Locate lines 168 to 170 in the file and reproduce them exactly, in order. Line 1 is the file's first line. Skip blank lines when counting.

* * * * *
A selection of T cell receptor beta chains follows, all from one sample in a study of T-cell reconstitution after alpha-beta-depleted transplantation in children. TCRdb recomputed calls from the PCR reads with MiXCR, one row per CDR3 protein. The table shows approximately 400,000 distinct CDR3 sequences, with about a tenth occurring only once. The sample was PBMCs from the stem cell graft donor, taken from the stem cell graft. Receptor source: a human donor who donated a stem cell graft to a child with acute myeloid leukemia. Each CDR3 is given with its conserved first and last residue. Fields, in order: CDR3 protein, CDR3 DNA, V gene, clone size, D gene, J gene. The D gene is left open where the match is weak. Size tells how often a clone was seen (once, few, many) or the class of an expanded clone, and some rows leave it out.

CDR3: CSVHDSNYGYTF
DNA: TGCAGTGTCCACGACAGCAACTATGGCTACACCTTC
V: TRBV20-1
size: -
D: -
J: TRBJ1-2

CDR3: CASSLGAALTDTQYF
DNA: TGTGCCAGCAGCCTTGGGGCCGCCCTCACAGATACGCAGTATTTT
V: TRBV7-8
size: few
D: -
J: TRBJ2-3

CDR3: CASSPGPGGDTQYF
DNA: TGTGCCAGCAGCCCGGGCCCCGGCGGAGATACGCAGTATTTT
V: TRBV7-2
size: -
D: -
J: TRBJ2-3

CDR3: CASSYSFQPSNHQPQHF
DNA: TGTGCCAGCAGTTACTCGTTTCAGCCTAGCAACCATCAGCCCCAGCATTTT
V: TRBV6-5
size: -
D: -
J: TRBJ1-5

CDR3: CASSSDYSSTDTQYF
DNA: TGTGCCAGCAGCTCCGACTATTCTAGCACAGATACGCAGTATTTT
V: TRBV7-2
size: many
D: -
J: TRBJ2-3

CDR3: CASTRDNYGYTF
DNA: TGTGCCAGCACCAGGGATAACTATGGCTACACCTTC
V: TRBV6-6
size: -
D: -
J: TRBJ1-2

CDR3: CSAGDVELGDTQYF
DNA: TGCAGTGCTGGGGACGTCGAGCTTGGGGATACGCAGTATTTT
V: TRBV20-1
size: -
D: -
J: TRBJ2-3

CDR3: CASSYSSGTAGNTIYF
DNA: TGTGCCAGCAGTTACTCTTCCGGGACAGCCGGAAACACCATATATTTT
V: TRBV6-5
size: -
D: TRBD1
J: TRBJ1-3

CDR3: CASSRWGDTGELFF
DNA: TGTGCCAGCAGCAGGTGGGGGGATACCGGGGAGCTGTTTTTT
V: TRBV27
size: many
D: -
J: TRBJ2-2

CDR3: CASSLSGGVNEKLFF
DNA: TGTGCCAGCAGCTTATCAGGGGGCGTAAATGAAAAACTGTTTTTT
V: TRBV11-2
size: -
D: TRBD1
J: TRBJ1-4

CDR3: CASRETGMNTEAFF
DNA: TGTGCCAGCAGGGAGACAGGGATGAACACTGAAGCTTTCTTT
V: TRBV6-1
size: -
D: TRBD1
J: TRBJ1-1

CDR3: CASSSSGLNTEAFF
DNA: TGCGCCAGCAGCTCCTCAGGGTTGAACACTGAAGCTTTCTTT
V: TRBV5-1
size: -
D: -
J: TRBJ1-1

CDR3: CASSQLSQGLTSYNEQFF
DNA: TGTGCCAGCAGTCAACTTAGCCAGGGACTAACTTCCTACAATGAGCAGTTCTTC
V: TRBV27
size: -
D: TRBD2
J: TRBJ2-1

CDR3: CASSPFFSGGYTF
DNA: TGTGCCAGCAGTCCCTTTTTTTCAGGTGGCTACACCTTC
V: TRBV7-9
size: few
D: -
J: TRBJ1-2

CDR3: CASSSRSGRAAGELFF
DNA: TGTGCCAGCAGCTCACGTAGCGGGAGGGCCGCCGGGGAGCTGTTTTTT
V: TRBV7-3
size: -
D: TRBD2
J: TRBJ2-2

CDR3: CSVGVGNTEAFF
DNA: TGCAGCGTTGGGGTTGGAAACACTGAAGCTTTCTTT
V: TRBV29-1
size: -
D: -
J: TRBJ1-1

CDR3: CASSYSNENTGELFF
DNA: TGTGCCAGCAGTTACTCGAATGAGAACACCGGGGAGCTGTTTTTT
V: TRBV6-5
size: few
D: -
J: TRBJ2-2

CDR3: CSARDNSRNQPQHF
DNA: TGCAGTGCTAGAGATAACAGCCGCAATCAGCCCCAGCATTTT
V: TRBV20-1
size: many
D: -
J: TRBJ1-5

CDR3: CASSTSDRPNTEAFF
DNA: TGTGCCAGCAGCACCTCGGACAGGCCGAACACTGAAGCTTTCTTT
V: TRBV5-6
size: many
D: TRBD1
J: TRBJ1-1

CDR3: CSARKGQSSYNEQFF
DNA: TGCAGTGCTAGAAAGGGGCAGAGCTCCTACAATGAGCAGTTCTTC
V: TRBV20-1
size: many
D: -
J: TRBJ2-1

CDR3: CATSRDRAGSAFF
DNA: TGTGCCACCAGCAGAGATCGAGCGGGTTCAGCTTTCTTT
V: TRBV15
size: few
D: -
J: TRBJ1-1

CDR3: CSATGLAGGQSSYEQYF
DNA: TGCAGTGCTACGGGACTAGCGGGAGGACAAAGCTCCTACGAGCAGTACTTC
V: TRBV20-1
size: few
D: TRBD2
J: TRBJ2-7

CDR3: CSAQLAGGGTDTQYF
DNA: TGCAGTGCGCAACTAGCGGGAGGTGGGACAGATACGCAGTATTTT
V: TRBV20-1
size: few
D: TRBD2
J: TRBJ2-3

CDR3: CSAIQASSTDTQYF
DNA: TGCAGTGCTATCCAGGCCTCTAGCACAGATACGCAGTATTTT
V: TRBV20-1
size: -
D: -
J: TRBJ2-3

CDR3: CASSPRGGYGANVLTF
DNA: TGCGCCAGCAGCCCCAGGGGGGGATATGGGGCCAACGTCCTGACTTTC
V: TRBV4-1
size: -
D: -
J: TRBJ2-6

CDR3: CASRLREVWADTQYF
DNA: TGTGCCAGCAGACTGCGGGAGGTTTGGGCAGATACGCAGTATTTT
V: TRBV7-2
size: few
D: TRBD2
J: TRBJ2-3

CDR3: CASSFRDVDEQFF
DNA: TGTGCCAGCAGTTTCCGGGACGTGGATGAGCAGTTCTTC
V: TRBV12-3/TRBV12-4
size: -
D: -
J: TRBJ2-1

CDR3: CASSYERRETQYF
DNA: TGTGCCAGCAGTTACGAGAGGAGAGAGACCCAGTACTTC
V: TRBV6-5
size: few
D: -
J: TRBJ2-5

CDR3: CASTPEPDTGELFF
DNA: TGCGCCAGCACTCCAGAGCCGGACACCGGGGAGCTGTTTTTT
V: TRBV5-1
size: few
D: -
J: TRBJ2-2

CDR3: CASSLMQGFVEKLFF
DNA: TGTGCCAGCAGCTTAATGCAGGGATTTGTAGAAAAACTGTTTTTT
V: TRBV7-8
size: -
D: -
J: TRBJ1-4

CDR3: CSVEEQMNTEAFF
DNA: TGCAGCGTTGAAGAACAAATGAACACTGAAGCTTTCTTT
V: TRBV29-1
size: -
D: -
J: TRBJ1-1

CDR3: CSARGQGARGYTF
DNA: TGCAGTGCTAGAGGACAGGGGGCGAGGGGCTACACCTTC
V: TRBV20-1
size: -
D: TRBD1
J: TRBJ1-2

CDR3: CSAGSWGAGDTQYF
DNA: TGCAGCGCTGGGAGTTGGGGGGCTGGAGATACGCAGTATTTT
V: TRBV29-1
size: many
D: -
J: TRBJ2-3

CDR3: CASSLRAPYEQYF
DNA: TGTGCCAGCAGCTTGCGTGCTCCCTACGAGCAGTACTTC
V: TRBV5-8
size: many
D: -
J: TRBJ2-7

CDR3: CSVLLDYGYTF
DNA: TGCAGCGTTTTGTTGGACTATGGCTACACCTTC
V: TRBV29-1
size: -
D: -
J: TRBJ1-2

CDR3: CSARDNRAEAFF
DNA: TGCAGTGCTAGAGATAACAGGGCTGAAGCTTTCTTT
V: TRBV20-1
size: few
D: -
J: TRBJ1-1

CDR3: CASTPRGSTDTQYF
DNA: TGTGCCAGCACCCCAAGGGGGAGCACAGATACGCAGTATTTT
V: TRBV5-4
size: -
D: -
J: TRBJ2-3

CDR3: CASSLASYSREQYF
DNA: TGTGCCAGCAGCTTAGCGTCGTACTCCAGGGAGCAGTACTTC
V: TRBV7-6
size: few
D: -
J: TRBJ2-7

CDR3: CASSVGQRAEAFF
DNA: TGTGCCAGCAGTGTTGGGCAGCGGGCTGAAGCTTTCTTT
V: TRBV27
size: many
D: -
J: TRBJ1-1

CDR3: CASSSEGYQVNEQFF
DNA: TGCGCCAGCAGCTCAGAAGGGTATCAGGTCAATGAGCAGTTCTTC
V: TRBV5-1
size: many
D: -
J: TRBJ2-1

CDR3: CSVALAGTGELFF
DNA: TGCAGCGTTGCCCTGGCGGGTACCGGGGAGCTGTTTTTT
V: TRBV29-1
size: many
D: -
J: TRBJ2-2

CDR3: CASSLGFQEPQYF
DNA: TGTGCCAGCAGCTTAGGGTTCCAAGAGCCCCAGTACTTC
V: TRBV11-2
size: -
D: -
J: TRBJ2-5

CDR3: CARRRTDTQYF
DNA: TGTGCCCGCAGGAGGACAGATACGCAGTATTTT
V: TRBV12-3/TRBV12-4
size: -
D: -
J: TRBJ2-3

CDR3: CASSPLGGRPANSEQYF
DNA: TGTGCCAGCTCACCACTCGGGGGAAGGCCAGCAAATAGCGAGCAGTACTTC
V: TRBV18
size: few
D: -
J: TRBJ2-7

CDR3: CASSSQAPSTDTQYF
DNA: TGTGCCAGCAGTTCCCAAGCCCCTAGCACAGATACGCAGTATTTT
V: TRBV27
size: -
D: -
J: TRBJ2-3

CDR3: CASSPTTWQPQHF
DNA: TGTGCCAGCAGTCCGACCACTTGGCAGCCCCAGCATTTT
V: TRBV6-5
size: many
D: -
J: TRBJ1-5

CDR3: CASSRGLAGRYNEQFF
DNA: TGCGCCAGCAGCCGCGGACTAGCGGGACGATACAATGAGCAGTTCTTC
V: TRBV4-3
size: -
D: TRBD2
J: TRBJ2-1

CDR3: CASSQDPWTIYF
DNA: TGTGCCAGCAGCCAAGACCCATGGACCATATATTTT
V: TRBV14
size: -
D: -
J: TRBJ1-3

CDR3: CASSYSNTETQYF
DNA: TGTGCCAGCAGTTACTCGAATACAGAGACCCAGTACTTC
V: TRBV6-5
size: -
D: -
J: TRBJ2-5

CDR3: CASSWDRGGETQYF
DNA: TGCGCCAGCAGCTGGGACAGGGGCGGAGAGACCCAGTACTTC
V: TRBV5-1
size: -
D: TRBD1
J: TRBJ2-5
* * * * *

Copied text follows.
D: -
J: TRBJ2-5

CDR3: CASTPEPDTGELFF